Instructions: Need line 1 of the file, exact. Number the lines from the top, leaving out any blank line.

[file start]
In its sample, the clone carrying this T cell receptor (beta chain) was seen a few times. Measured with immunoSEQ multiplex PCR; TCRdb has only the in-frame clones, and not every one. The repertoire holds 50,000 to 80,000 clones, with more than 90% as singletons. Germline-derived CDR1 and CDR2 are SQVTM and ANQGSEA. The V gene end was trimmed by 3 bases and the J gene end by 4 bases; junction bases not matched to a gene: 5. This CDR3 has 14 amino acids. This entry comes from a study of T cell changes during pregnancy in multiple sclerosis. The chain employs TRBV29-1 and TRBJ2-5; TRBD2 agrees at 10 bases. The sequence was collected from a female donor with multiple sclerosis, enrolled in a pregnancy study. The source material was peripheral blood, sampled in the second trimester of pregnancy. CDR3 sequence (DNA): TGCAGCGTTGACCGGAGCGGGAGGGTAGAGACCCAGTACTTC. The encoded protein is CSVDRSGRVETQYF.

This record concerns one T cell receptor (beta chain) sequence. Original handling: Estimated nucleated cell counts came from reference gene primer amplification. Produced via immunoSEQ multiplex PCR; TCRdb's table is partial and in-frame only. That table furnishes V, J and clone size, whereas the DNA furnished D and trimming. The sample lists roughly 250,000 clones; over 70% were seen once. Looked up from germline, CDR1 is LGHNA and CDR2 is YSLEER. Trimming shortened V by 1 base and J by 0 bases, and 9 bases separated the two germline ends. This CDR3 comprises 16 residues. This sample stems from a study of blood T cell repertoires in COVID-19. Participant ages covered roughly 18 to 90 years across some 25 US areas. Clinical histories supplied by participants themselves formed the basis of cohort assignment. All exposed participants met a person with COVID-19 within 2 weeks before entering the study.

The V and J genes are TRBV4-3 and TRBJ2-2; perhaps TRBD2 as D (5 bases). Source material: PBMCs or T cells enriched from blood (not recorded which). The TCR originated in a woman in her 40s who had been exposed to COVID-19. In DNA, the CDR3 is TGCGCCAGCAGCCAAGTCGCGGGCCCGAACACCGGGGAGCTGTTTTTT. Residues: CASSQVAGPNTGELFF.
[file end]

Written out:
In its sample, the clone carrying this T cell receptor (beta chain) was seen a few times. Measured with immunoSEQ multiplex PCR; TCRdb has only the in-frame clones, and not every one. The repertoire holds 50,000 to 80,000 clones, with more than 90% as singletons. Germline-derived CDR1 and CDR2 are SQVTM and ANQGSEA. The V gene end was trimmed by 3 bases and the J gene end by 4 bases; junction bases not matched to a gene: 5. This CDR3 has 14 amino acids. This entry comes from a study of T cell changes during pregnancy in multiple sclerosis. The chain employs TRBV29-1 and TRBJ2-5; TRBD2 agrees at 10 bases. The sequence was collected from a female donor with multiple sclerosis, enrolled in a pregnancy study. The source material was peripheral blood, sampled in the second trimester of pregnancy. CDR3 sequence (DNA): TGCAGCGTTGACCGGAGCGGGAGGGTAGAGACCCAGTACTTC. The encoded protein is CSVDRSGRVETQYF.